What are the three 3 types of virtual hard disk?

A virtual hard disk (VHD or VHDX) is a file that behaves like a physical hard disk drive when connected to a virtual machine. VHD files are used in virtualization software like Microsoft Hyper-V and VMware to provide virtual machines with virtual hard disks that function just like physical disks.

There are three main types of virtual hard disks that can be created and used with virtual machines:

Dynamic VHD

A dynamic VHD starts small in size and expands as data is added to it. For example, you may create a 50GB dynamic VHD, which would initially occupy only a small amount of physical disk space. As applications and data are added to the VHD, it can grow up to its maximum capacity of 50GB.

The main advantage of a dynamic VHD is efficient use of physical disk space. You don’t have to allocate the full VHD size upfront – it uses only the space it needs. This allows hosting more VMs with larger VHDs than would fit on the available physical disks.

The downside is that dynamic VHDs have slower performance than fixed VHDs. As the VHD expands, the files become fragmented on the physical disk, leading to longer read/write times. Dynamic VHDs are best used for system disks containing the OS, where high performance is not as critical.

When to Use Dynamic VHDs

  • When you want to minimize upfront disk space usage
  • For system/boot VHDs that do not require high disk performance
  • When the final disk space needed is unknown or likely to change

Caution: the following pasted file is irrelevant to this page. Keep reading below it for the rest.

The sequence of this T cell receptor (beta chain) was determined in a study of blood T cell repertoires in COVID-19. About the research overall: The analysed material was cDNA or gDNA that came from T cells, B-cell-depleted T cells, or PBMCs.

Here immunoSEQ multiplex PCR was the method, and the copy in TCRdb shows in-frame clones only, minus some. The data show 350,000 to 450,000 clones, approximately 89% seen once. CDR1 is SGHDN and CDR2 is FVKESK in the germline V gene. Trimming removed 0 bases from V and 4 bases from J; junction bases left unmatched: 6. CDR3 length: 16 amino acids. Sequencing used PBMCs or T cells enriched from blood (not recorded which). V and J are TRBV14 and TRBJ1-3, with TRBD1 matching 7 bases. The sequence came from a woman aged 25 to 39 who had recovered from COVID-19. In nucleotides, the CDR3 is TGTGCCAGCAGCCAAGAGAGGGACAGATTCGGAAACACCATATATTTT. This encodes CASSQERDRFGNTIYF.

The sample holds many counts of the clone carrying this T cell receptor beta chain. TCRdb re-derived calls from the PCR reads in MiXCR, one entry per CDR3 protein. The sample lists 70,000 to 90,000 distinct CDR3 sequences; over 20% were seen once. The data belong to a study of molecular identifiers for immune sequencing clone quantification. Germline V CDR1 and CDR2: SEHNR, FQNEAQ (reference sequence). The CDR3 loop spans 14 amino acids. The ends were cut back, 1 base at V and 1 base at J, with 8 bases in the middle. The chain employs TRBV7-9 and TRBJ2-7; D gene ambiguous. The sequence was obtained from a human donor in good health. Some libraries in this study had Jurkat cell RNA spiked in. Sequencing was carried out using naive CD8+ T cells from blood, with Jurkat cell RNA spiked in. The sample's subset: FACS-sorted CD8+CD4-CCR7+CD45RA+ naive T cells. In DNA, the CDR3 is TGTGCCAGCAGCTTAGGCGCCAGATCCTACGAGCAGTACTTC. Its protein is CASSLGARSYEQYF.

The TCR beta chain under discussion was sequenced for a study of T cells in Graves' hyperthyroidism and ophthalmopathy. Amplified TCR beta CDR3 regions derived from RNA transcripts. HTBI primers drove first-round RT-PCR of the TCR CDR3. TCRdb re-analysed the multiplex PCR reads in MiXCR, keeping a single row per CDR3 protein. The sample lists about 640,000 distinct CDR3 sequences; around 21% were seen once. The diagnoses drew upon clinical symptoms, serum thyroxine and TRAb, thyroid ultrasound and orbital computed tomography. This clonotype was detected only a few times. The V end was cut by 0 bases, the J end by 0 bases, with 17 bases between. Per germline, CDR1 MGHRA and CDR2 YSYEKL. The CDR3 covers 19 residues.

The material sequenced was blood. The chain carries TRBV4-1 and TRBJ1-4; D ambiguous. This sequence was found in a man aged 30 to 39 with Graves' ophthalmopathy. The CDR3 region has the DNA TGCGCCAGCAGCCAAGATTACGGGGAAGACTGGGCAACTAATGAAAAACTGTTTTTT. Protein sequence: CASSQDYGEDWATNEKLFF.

Fixed VHD

A fixed VHD allocates all its storage space at creation time. For example, a 100GB fixed VHD will occupy 100GB of physical disk space immediately. The VHD file size does not change even if the actual data written to it is only a fraction of the total capacity.

The main advantage of fixed VHDs is performance – read/write times to a fixed VHD are excellent because the files are contiguous on the physical disks. The drawback is wasted storage space since the full VHD size is allocated even if only a portion is used.

Fixed VHDs are best suited for data VHDs where high performance is critical, like database data files or server applicaton data. The high perfomance outweighs the larger storage footprint.

When to Use Fixed VHDs

  • When maximum disk performance is needed
  • For data VHDs like databases, web/file servers where fragmentation impacts perf
  • When the full storage footprint is already known

Differencing VHD

A differencing VHD acts as an overlay on top of a parent VHD, storing only the changes made to the parent. This allows multiple VMs to use one common parent VHD file with their own differencing disks to hold their individual data.

For example, a parent VHD may contain a standard OS and application image that is common across multiple VMs. Then each VM uses its own differencing VHD to store any user customizations, app data etc. The differencing VHDs only hold the changes from the parent image.

This saves storage space since the common parent image is shared between VMs rather than each having their own full copy. It also simplifies deploying updates – updating the parent VHD automatically updates all VMs using it. Differencing VHDs provide large storage optimization for similar VM workloads.

When to Use Differencing VHDs

  • When you want to deploy multiple VMs from a common image
  • To optimize storage usage with a common base image
  • When VM images need to be patched/updated frequently

Comparing the 3 Types of VHDs

Here is a summary of the key differences between dynamic, fixed, and differencing VHDs:

VHD Type Allocation Performance Storage Efficiency Use Cases
Dynamic Allocates storage on-demand as VHD file grows Poor due to fragmentation Excellent, uses only space needed OS/system disks where perf matters less
Fixed Preallocates all storage at creation time Excellent, no fragmentation Poor, unused space is wasted Data disks where high perf matters
Differencing Overlays a parent VHD and stores changes Similar to parent VHD Excellent, leverages common parent VMs with common base image

Dynamic VHD Operations

Here are some of the key operations related to dynamic VHDs: